After weeks and months of meetings and discussions, the Big Tech and global governments have agreed to enact rules and regulations for safeguarding artificial intelligence (AI) technology.
However, a number of Silicon Valley heavyweights, including venture capitalists, chief executives of mid-sized software companies, and advocates of open-source technology, are growing skeptical of the upcoming AI regulatory framework and have started to push back on it. They argue that implementing laws could wipe out any chances of competition in the crucial new field.
Silicon Valley Companies say AI Regulations could Stifle Healthy Competition in the Field
The dissenters say the decision by big players in the AI industry such as Google, Microsoft, and OpenAI to support the new rules was simply a ploy to maintain their dominance over the sector. The tech giants went into a frenzy after President Joe Biden signed an executive order last week asking the federal government to develop testing and approval guidelines for machine learning models.
Garry Tan, the CEO of Y Combinator, said the tech industry is in the early stages of generative artificial intelligence and it was “imperative” that governments do not anoint winners and shut down competition by adopting “burdensome” regulations that only the big players can comply with. He pointed out that the opinions of smaller tech companies have not been incorporated in the discussions, which he thinks is key to fostering competition and developing AI.
Referring to influential AI startups like Anthropic and OpenAI, Tan said they have close ties to Big Tech through strategic partnerships that allow them to receive billions of dollars in investment to develop their AI models.
Y Combinator is a San Francisco-based start-up incubator that helped fund Airbnb and DoorDash during their initial stage.
VC Executives Argue Influential AI Startups and Big Tech Don’t Speak for the Industry
Meanwhile. Martin Casado, a general partner at tech venture capital firm Andreessen Horowitz, said that OpenAI and Anthropic don’t speak for the “vast majority of people” who have contributed to the industry. He said most AI engineers and entrepreneurs are not involved in the regulatory discussions that are taking place and are instead focused on improving their technology rather than trying to lobby politicians. Casado claimed them to be the “silent majority” of the AI industry.
According to the Andreessen Horowitz partner, regulations requiring AI companies to report to the government are likely to make it harder and more expensive to develop the technology. He argued that Biden’s executive order could also affect the open-source community.
AI researcher Andrew Ng, who helped found Google’s AI Labs and now heads startup firm Landing AI, also shared the same thoughts on the matter.
Big Tech is Urging Governments to Regulate AI Industry
Andreessen Horowitz, which made early investments in Facebook, Slack, and Lyft, sent a letter to President Biden outlining its concerns with the upcoming AI regulation. The letter was signed by CEOs of prominent AI and tech start-ups like Replit’s Amjad Masad, Mistral’s Arthur Mensch, and Shopify’s Tobi Lutke.
While AI companies are moving forward with releasing newer tools and finding ways to monetize them, governments are struggling to regulate the industry.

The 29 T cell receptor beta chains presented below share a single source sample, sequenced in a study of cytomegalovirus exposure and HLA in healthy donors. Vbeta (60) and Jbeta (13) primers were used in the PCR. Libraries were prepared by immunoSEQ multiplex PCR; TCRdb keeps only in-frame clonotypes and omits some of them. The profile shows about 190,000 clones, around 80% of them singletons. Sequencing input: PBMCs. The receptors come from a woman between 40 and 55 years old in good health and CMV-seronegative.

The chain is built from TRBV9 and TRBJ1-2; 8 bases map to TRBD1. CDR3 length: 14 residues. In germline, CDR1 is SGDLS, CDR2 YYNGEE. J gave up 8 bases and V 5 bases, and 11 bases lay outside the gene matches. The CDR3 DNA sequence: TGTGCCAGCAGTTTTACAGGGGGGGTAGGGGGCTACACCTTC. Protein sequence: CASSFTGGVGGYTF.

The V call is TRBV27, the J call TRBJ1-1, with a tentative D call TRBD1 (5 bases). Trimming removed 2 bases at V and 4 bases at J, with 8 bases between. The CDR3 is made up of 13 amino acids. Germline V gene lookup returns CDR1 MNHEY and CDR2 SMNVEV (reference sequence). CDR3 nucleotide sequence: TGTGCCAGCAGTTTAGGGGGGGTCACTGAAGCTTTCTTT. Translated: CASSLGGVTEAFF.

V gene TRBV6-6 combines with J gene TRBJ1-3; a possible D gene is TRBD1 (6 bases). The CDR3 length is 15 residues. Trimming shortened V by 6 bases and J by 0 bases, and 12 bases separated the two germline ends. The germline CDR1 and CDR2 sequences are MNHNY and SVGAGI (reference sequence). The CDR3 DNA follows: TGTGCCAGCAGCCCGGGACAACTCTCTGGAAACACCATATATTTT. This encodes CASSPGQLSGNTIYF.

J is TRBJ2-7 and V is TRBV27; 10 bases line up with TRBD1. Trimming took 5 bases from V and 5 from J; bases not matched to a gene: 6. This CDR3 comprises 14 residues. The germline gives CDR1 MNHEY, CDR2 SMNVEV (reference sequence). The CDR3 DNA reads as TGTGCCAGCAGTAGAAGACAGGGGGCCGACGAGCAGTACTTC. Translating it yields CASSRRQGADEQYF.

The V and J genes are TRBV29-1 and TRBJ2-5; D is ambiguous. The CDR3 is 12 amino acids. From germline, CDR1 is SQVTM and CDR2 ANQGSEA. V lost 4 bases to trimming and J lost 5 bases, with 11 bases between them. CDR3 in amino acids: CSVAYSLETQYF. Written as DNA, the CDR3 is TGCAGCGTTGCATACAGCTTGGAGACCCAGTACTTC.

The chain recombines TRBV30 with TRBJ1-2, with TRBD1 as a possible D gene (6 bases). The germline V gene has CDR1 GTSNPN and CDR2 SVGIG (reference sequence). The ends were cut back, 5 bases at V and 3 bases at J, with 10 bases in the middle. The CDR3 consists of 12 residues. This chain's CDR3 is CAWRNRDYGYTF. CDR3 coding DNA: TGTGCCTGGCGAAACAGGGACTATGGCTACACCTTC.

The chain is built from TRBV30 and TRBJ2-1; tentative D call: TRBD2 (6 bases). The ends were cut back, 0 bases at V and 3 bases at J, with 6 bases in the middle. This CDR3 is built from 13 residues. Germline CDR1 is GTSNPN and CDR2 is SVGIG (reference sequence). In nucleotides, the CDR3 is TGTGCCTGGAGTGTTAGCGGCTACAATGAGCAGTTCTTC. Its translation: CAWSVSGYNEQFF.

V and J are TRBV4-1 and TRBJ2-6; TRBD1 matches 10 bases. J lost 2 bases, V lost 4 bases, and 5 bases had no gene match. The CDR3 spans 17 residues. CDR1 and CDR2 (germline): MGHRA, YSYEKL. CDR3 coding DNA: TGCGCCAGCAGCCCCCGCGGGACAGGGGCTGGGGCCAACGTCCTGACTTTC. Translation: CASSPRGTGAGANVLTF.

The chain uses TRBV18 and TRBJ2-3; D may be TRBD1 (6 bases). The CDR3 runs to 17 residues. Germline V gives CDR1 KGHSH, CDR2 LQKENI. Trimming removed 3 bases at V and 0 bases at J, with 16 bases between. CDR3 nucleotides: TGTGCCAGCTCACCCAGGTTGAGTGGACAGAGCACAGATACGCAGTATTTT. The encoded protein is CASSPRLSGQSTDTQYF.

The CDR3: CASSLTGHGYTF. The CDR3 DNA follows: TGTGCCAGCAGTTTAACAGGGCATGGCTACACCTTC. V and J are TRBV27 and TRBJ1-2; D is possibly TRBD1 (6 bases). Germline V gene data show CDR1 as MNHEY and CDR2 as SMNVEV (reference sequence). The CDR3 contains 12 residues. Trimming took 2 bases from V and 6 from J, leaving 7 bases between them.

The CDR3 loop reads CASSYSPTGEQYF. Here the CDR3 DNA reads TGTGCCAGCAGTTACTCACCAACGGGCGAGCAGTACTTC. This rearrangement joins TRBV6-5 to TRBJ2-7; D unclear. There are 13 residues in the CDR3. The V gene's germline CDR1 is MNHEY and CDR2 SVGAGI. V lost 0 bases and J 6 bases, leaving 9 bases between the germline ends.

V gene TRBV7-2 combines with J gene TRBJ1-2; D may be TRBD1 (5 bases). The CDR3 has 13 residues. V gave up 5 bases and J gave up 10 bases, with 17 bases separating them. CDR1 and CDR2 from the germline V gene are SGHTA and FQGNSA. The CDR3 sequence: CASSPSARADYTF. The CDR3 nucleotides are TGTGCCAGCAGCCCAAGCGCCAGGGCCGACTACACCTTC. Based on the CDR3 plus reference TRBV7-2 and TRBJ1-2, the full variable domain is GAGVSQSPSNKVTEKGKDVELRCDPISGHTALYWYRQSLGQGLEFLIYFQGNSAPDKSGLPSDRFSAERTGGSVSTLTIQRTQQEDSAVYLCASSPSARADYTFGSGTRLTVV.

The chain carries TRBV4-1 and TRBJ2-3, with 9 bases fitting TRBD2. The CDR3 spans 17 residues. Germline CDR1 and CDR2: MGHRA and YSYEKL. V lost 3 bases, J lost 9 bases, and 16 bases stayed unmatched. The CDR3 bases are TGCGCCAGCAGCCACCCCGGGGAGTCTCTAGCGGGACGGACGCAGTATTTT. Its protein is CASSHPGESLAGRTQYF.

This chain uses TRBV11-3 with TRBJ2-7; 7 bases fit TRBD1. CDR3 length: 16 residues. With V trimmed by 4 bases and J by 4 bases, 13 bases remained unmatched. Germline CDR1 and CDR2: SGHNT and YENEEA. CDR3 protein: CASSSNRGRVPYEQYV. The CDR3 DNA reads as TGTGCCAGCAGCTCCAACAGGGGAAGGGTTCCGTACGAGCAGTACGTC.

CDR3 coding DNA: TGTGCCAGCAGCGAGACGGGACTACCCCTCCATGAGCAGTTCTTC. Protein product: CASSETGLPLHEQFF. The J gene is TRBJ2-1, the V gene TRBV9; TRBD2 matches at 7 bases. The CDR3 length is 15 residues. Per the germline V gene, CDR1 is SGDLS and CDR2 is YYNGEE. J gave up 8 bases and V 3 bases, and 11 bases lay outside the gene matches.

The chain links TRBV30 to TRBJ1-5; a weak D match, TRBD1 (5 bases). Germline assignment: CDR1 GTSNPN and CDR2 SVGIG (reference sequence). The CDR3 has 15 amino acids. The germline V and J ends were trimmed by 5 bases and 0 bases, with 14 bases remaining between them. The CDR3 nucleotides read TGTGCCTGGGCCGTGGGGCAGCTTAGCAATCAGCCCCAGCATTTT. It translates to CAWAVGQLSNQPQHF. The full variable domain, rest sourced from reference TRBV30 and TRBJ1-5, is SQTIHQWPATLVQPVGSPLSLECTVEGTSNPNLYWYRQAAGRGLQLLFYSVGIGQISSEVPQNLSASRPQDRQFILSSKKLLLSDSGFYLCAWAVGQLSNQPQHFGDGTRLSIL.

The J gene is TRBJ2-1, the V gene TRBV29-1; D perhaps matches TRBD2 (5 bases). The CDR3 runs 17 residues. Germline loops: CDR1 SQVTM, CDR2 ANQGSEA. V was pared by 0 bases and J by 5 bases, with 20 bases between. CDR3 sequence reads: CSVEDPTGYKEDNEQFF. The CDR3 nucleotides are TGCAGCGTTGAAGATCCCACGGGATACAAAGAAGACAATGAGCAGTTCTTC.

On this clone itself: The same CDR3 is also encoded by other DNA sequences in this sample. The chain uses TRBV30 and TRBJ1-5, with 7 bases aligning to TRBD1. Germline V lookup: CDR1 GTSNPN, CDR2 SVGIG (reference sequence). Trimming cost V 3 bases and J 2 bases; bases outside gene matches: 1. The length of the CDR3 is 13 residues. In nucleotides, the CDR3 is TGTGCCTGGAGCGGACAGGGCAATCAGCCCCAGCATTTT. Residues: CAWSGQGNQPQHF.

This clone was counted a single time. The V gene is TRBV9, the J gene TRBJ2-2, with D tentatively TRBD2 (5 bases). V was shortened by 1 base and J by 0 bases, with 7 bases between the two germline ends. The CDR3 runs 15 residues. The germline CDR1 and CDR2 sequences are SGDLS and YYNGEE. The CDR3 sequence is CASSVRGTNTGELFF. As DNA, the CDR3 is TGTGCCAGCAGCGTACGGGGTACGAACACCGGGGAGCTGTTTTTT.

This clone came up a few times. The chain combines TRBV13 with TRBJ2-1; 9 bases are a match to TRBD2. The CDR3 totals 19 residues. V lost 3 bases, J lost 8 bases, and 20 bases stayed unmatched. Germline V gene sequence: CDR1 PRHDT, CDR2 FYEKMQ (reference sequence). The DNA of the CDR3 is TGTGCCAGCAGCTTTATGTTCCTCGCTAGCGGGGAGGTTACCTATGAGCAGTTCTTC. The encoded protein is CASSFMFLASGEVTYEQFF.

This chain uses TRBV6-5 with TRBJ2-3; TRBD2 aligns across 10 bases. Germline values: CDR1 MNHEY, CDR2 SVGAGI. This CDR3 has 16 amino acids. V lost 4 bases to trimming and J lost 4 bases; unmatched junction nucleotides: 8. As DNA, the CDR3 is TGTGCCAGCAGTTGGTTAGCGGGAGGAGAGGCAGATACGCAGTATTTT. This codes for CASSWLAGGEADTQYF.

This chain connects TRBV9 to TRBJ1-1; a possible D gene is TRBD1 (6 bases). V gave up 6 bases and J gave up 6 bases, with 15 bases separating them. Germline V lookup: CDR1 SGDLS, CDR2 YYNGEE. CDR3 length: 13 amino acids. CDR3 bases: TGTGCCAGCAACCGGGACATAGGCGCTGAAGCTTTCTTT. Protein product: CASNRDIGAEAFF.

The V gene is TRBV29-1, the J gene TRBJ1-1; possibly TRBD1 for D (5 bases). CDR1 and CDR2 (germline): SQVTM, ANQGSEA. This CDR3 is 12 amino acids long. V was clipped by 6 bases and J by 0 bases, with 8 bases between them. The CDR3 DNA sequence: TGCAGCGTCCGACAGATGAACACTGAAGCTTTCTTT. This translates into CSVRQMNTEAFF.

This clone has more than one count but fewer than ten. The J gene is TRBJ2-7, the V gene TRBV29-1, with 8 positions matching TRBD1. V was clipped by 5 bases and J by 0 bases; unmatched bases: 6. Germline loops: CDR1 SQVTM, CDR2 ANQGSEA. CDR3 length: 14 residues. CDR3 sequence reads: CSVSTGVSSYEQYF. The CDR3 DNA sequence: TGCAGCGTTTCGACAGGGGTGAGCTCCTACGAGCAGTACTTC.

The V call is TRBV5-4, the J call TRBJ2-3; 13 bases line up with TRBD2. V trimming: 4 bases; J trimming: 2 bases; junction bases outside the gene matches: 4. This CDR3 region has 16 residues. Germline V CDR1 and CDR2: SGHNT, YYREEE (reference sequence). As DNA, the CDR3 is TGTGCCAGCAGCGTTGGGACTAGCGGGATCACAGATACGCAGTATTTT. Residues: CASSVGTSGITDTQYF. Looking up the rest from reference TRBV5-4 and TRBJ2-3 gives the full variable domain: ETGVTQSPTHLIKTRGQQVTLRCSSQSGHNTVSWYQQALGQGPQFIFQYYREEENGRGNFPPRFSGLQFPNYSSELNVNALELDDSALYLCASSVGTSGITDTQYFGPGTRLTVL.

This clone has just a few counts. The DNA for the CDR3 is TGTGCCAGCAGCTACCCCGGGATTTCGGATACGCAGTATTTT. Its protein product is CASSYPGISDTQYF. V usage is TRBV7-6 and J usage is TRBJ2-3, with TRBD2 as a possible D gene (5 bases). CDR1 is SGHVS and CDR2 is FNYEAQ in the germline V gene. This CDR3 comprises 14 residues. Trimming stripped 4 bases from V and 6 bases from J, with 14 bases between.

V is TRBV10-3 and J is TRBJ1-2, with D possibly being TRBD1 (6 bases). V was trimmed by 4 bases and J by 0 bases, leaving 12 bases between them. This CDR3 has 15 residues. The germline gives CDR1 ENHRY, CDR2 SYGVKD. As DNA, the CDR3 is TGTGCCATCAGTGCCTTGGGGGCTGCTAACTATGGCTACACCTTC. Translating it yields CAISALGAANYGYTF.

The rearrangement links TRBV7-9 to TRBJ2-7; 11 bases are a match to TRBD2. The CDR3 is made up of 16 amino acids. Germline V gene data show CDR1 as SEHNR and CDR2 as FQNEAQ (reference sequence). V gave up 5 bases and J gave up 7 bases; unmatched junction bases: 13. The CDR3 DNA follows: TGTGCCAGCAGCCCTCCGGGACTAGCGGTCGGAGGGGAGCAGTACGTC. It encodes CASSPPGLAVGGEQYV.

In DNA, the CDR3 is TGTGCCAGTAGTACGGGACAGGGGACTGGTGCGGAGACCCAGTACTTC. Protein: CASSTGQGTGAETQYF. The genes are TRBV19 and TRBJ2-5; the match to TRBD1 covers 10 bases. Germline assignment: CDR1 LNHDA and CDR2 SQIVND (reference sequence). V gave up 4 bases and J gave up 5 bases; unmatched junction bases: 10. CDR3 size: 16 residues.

In the US, numerous congressional hearings were held to address the issue, with bills being proposed at federal and state levels. At the same time, the European Union has had to renew its proposed AI regulation that had been under work for several years. The UK is trying to establish itself as an AI-friendly jurisdiction and recently held the AI Safety Summit which was participated in by heads of governments, and tech, and business leaders.
During the high-level meeting, representatives of established AI and tech companies said the technology could pose serious threats, and regulation of the industry was an absolute necessity. Days after Biden’s executive order, leaders who attended the AI Summit in the UK signed a statement supporting the idea of giving governments control over AI.
Demis Hassabis, CEO of Google’s DeepMind AI, Sam Altman of OpenAI, and Dario Amodi of Anthropic extended their support for the policy statement. British Prime Minister Rishi Sunak said people should no longer just rely on safety assurances made by companies that develop AI tech.
AI Posing Existential Threat to Humanity is an Exaggerated Statement
During a congressional hearing in May, Sam Altman said that if AI technology goes wrong, “it can go completely wrong”. Various US lawmakers say they want regulation over AI rather than take a laid-back approach similar to what the federal government did with social media.
Microsoft’s president and vice chairman, Brad Smith, said that he supports the idea of an independent government agency licensing the creation and development of AI models.
Influential AI leaders are constantly issuing warnings that AI could be an existential threat to humans if not regulated. Many prominent AI researchers are saying that the technology is developing so rapidly that it may soon surpass human intelligence and start making decisions on its own.
However, AI engineer and researcher Ng says these claims are overly exaggerated and only pushed to bring in regulations that would help established companies assert their dominance in the field. He admitted to regretting his previous statements about AI posing “existential risk”, adding that he just has a hard time figuring out “how the human race could become extinct”.